Brian Wilson Injury: Could San Francisco Giants Non-Tender Their Closer?

Ian CasselberryMLB Lead WriterApril 19, 2012

Brian Wilson's elbow injury could end up hurting him financially next year.
Brian Wilson's elbow injury could end up hurting him financially next year.Ezra Shaw/Getty Images

Was there any glimmer of hope that Brian Wilson would be able to avoid Tommy John surgery after being diagnosed with a "moderate sprain" of the ulnar collateral ligament in his right elbow?

There shouldn't have been, of course, as a sprain is, in fact, a tear. But other pitchers have opted for rehab over surgery when the tear hasn't been that serious. 

That won't be the case with Wilson. 

As reported by the Mercury News' Alex Pavlovic on Twitter, Wilson will indeed undergo reconstructive surgery on his injured elbow. The world famous Dr. James Andrews could be performing the procedure as you read this. 

Wilson will probably be out for the next 12 months, if not longer. But will his recovery and rehab take longer, since this is the second Tommy John surgery he's had? (The first was in 2003, while Wilson was in college at LSU.) 

That obviously takes him into next season, which is the final year he's eligible for arbitration. Wilson won't have much of a case for a raise since he made only one appearance before injuring his elbow. But where does that leave the Giants?

As Andrew Baggarly of CSN Bay Area explains, Brian Sabean and the team's front office have two options. First, they could offer him a 20 percent pay cut in arbitration, the maximum allowable. That would take Wilson down from the $8.5 million he's getting this year down to $6.4 million.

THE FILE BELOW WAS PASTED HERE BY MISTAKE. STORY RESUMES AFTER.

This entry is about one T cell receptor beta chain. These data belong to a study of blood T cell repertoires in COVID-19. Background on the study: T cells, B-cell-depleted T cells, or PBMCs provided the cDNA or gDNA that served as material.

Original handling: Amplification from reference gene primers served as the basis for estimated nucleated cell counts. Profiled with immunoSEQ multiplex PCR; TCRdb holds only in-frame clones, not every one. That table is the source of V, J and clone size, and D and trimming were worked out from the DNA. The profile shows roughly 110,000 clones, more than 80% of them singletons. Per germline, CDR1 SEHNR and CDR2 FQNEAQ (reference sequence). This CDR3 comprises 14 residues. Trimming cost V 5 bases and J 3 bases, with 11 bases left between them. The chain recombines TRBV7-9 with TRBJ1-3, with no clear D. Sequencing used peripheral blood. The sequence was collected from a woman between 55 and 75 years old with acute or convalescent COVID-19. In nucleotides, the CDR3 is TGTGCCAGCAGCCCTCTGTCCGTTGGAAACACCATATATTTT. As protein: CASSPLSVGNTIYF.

That's still a great salary for someone who will still be working his way back and could have an innings limit imposed. In fact, it might be too good a salary as far as the Giants are concerned. 

Which brings us to the second choice. The Giants could opt not to tender Wilson a contract, let him become a free agent and try to bring him back at a much lower salary.

Hey, it worked for the Arizona Diamondbacks this year with Joe Saunders. Had the D-Backs gone to arbitration with Saunders, he probably would've gotten a raise from $5.5 million to $8 million based on his 2011 performance.

But Arizona non-tendered Saunders instead. And when he couldn't find the long-term deal or the bump in salary he was looking for, he went back to the D-Backs, accepting a one-year, $6 million contract. 

Can Brian Wilson be expected to be the same pitcher when he returns from Tommy John surgery?
Can Brian Wilson be expected to be the same pitcher when he returns from Tommy John surgery?Drew Hallowell/Getty Images

Baggarly believes it won't get to that point between Wilson and the Giants. Wilson has shown he will pitch until his arm blows out for that team. And the Giants are grateful to him for four seasons of being one of the best closers in baseball. 

However, shouldn't the Giants at least consider non-tendering Wilson? As I wrote earlier this week, the bullpen has plenty of depth under club control. And even if Sabean decides to bring back Santiago Casilla and Jeremy Affeldt, he can do so for around the same money that he would pay Wilson. 

As Tom Verducci wrote this week, relievers are getting hurt now more than ever. The shelf life on them might just be shorter than that of running backs in the NFL. Can Wilson ever be the 40-save, 70-inning closer he used to be? And if he can't, how much should the Giants be willing to pay for him?

No, letting Wilson go wouldn't be a great demonstration of loyalty. And it would certainly be an unpopular move with Giants fans. But could the money that would go to Wilson be better utilized elsewhere on the roster? Future contract extensions with Buster Posey and Tim Lincecum could be on the itinerary.